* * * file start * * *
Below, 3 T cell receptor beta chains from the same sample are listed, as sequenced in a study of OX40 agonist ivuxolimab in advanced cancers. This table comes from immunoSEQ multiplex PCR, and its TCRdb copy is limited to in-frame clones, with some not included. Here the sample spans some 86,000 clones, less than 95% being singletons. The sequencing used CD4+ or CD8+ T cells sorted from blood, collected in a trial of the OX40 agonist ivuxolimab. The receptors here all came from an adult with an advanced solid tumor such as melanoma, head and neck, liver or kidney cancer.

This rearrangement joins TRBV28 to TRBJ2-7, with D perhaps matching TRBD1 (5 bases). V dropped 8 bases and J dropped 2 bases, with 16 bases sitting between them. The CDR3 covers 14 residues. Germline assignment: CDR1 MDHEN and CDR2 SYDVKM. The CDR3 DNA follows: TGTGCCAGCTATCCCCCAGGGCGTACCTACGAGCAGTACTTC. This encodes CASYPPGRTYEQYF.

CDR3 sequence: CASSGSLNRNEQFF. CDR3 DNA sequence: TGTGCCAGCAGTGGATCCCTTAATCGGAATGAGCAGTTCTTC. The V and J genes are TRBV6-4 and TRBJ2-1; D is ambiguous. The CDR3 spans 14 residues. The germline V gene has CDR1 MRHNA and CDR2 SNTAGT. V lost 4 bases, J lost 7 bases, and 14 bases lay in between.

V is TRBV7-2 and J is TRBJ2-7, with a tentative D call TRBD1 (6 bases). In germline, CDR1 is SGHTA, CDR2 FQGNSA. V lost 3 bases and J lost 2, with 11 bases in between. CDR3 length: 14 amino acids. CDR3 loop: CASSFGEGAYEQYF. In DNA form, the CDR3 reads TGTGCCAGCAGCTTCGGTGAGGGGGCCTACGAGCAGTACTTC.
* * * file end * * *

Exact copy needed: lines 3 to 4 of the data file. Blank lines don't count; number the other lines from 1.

CDR3 sequence: CASSGSLNRNEQFF. CDR3 DNA sequence: TGTGCCAGCAGTGGATCCCTTAATCGGAATGAGCAGTTCTTC. The V and J genes are TRBV6-4 and TRBJ2-1; D is ambiguous. The CDR3 spans 14 residues. The germline V gene has CDR1 MRHNA and CDR2 SNTAGT. V lost 4 bases, J lost 7 bases, and 14 bases lay in between.

V is TRBV7-2 and J is TRBJ2-7, with a tentative D call TRBD1 (6 bases). In germline, CDR1 is SGHTA, CDR2 FQGNSA. V lost 3 bases and J lost 2, with 11 bases in between. CDR3 length: 14 amino acids. CDR3 loop: CASSFGEGAYEQYF. In DNA form, the CDR3 reads TGTGCCAGCAGCTTCGGTGAGGGGGCCTACGAGCAGTACTTC.